(by Kenneth R. Johnson - 04/01/02)
An entry level 3FNC rocket that tries hard to beat the Estes Alpha.
Like the other Custom rocket kits I have built, the nose cone was excessively
loose and had a lot of casting flash. And like the others, the parting line had
a number of dimples and flaws that detract from the rocket if not remedied.
Otherwise, the quality of components are quite good. For your money, you get
real balsa fins, a good (but not great) 24mm tube, a nice looking set of
decals, a plastic 12" parachute, and a very Estes-like short shock cord, a
mylar launch lug, and an un-springy motor hook, all in a plastic bag. No
surprises here. But when construction begins, it is very reminiscent of the old
Estes Alpha before they started getting too plastic'ky.
Other than a couple of typographical errors, the instructions were well
thought out and logical. A first time builder would have little trouble
assembling this kit, but the nose cone would require a bit of tape to fit
properly. Unlike some other Custom kits I've built, the balsa on this kit was
excellent quality. An experienced modeler might immediately begin thinking
"D power!" but I fought this temptation, and as it turned out, it was
a wise move. More on this later.
To fix the loose and poorly finished nose cone, I slathered a bit of 90 minute
epoxy on the outside from tip to shoulder, and set it aside to dry for a day or
two. To aid in adhesion, I sanded the glassine coating off the aft end of the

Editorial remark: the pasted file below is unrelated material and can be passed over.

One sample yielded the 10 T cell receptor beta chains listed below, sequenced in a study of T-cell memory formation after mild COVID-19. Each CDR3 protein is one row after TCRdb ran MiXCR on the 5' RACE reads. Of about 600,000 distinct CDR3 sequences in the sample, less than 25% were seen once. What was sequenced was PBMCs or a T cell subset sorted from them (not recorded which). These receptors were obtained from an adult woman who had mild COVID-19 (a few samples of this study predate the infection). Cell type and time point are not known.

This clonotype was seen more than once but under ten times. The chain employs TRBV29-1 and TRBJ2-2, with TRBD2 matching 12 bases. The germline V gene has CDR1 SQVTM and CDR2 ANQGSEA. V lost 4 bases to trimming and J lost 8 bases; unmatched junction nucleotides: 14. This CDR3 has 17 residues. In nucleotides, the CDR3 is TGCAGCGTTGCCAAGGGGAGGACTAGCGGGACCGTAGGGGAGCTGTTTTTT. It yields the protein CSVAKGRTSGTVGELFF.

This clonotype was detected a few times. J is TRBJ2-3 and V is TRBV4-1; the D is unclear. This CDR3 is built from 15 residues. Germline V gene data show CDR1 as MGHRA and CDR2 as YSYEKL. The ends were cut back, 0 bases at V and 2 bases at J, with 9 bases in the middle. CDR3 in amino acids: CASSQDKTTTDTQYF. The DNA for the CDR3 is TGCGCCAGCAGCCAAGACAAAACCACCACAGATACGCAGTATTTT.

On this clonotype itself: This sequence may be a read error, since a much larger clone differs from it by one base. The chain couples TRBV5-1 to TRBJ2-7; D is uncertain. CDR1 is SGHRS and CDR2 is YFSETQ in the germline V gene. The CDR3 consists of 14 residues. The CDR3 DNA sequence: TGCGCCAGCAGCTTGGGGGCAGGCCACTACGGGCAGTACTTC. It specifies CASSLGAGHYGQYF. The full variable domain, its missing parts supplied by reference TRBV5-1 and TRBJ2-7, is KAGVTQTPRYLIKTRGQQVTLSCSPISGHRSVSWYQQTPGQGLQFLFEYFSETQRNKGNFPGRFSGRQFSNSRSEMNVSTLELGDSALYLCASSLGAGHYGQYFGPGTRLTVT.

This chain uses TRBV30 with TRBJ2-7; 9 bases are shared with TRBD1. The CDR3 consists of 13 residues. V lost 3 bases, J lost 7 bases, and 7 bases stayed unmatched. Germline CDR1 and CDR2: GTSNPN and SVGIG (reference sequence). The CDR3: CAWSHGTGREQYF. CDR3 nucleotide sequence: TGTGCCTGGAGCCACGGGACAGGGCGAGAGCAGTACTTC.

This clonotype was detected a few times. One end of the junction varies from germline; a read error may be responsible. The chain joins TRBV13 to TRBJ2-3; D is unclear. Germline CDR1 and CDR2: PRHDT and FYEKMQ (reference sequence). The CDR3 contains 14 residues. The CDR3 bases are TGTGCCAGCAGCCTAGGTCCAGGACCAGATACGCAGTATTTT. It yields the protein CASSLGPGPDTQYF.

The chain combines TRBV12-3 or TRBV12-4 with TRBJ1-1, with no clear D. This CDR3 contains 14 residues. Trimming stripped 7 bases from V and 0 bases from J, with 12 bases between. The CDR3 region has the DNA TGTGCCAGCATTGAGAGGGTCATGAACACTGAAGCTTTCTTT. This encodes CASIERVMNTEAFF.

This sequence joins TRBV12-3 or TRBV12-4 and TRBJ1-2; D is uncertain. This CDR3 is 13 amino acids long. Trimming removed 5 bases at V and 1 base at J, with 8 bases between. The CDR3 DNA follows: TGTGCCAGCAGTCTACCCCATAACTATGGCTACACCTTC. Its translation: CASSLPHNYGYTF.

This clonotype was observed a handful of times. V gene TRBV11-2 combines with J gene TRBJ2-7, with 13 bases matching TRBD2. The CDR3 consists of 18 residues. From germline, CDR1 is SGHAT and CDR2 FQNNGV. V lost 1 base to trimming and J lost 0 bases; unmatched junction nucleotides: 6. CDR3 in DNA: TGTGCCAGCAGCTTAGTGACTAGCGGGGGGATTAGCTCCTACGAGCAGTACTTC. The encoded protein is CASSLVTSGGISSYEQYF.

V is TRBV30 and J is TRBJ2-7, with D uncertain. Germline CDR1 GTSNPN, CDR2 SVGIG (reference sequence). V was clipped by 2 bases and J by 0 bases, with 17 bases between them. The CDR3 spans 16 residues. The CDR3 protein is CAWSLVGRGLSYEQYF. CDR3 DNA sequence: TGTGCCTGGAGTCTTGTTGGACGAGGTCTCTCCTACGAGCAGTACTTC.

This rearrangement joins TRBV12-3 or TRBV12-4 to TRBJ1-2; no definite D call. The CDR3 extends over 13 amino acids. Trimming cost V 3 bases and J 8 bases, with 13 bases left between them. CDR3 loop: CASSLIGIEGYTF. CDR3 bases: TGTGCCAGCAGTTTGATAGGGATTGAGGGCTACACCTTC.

body tube, and attached the fins with white glue, along with the launch lug.
Once everything was dry, I coated the entire tube and fins with a light coat of
the same epoxy. To avoid zippering, I usually put a light coat of epoxy on the
inside of the body tube, which really stiffens it a lot.
Once dry, I sanded the whole thing down with 120 grit sandpaper and used
automotive gray primer, applying several thin coats. Allow each coat to dry
completely before adding the next. Proper care will ensure a completely
seamless finish, and will be darn near bulletproof as well.
I painted the whole thing in white enamel, followed by a bit of yellow and
the decals. After drying a couple of days, the whole thing was covered in clear
enamel. Looks are incredible! It's a bit hefty, though. You may want to
lengthen the shock cord as I did. Mine is now a good half meter long.
out of 5
Custom advises launching this rocket with a 1/2A6-2 for the first flight.
Baloney. You'll get a good indication of what the rocket can do by going with
an A8-3 initially, which will give a decent altitude but not so high that you
can't see the phases of flight. Makes a great demo rocket! With a C6-7, it'll
nearly disappear. Prep for flight is completely no-hassle. There are no cons,
IF you've fixed the nose cone. Otherwise, it may give you fits, because the
nose was so wobbly it'd probably have an effect on flight, and possible drag
induced separation could occur. Thought it would be cool to change to a 24mm
motor, but that would have been overkill. As it is, an 18mm C is plenty.
Custom uses a pretty stiff plastic for the chute, and mine shredded. This was
possibly due more to a "bonus" delay in the motor than anything, but
it was discouraging. I solved the problem with a scratch built mylar chute.
Still, this thing will take a wallop and survive!
out of 5
If Custom could get a grip on quality control in the nose cone department,
they'd have a real contender here. As it is, it'd make a great first or second
rocket for a new rocketeer. I didn't really like this rocket all that much at
first, but the more I worked on it, the more I found to like. It really is
reminiscent of the old Alpha I built in 1970-something, and flies like it too.
It is squarely one of my favorite low powered rockets.
½ out of 5